Thursday, August 1, 2013

Book review: Untied by Meredith Baxter

Untied: A Memoir of Family, Fame, and Floundering
Meredith Baxter

I read this autobiography for work (long story), and the good news is that I was able to blow through it in about 48 hours. The name Meredith Baxter did not ring a bell for me, nor did I recognize the attractive older blonde woman on the cover, although her sassy blonde mom-hair and super white, super straight teeth reminded me of Katie Couric.

As it turns out, Meredith Baxter is, among other things, the mom from Family Ties. I guess I am about 3 years too young to be the target demo for this memoir, because I don't remember much about that show except that Michael J. Fox was a Republican.

The book is...not embarrassing. But there is nothing in it to recommend it. Baxter had a rough childhood, a series of bad relationships (one abusive), five children, and a long and varied TV career during which she worked with a number of very famous people, then got sober AND came out as a lesbian. That sounds exciting, right?!

Nope. You would think all of that could make for a juicy memoir, but Baxter only has nice, bland things to say about her coworkers, and her analysis of her relationships with family, spouses and children feels like just that - analysis.  She takes responsibility for her bad decisions and tries to forgive and understand those who did her wrong. The entire book reads like an epic AA meeting.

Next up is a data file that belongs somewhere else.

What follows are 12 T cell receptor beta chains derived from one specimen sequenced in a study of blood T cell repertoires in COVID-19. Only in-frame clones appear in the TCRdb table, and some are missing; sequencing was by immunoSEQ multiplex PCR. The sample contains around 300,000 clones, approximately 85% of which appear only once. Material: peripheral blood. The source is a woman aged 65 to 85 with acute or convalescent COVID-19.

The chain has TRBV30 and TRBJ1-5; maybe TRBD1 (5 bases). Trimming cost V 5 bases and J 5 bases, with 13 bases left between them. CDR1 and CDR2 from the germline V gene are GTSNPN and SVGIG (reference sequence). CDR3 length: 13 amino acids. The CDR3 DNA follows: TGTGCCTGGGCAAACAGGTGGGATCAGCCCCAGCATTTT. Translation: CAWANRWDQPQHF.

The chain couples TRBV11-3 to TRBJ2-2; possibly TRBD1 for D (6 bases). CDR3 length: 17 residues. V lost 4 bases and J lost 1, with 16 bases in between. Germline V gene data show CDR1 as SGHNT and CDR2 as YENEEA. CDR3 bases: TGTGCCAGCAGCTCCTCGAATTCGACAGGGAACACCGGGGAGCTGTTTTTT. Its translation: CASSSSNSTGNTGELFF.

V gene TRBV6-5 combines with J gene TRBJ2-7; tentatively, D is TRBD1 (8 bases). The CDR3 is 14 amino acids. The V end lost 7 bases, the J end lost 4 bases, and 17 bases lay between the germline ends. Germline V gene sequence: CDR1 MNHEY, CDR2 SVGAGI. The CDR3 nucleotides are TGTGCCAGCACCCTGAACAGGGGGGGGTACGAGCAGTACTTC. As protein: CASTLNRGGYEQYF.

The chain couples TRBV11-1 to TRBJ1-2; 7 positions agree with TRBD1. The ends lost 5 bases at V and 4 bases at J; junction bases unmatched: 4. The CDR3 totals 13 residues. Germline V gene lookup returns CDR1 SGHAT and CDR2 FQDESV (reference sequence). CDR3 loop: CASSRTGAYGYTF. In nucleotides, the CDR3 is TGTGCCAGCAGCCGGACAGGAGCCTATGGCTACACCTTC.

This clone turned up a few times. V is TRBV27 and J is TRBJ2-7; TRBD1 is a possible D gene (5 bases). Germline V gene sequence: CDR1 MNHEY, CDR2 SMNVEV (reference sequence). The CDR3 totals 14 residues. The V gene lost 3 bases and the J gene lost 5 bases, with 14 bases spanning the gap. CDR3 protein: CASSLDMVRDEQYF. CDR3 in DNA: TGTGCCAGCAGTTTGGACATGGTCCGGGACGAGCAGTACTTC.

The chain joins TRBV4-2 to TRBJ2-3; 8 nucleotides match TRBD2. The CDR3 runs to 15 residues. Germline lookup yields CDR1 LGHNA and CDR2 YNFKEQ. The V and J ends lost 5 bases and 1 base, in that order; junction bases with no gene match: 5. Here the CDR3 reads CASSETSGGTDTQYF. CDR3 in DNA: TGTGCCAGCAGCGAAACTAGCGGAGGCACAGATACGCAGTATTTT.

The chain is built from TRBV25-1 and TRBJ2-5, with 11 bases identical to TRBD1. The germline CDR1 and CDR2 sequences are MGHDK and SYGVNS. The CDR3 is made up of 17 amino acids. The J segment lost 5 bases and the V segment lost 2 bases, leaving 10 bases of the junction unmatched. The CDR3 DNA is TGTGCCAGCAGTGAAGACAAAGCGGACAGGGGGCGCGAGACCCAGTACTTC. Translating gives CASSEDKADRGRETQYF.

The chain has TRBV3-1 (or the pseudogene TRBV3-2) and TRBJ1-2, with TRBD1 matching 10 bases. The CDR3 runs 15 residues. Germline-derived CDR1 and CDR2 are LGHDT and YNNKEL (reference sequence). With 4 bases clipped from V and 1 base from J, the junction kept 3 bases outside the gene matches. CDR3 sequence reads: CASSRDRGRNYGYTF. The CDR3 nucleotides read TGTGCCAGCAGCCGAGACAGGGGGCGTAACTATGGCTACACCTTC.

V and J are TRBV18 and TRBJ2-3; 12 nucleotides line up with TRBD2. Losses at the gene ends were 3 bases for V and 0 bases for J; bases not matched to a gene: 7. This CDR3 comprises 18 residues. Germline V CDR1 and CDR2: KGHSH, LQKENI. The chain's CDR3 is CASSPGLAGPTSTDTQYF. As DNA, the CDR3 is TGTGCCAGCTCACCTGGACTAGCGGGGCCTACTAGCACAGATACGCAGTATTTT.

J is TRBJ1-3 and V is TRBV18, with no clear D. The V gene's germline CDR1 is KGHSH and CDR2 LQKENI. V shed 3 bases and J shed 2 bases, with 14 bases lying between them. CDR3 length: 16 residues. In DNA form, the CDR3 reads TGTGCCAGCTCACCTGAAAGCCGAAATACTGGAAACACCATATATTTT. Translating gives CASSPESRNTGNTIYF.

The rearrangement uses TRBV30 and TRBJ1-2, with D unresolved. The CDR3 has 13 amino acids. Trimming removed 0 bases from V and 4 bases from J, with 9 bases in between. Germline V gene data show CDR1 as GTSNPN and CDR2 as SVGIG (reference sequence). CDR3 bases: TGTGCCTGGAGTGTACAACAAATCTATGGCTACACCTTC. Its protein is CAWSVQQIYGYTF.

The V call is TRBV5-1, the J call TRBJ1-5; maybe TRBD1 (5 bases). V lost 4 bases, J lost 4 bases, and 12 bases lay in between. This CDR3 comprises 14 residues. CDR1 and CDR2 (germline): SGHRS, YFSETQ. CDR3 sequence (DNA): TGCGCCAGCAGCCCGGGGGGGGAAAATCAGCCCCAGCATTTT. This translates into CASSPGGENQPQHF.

I'm glad Baxter is happy and healthy these days. It seems like this book was probably therapeutic for her, and bully for her for getting someone to pay her to write it. But as a work of literature, it's a waste of wood pulp.

Rating: If you are on vacation and it's pouring rain, and this is the only book in the hotel lending library, this is not too painful to read. (additional 10 points off the final score  because the subtitle reminds me of my freshman English papers. Something like "Heroines in the works of Charles Dickens: Piety, Poverty, and Perseverance.")

Friday, January 14, 2011

CBR-III Review #2: The Blue Sword

I was going to review Tana French's thriller In the Woods for my next book - but it's been a helluva week and I don't feel like it. Our stove died (annoying), because a rat chewed the wiring (gross). And my boyfriend lost his job Tuesday (...devastating).

I'm doing a pretty good job of fighting down the panic, but I found that I just wasn't in the mood for child murders and possible sexual abuse. You know?

So I'm taking advantage of the relaxed Cannonball rules on previously-read books, and reviewing The Blue Sword by Robin McKinley, a book that I've read at least a dozen times in the past 10 years.

I might be rationalizing, but as I re-read it I started thinking about why I continued to return to this story again and again. It's not laziness. There's something deeper going on, something I get from a book like this that is comforting. Like a literary binky. I realized some things about myself in reading it this time around.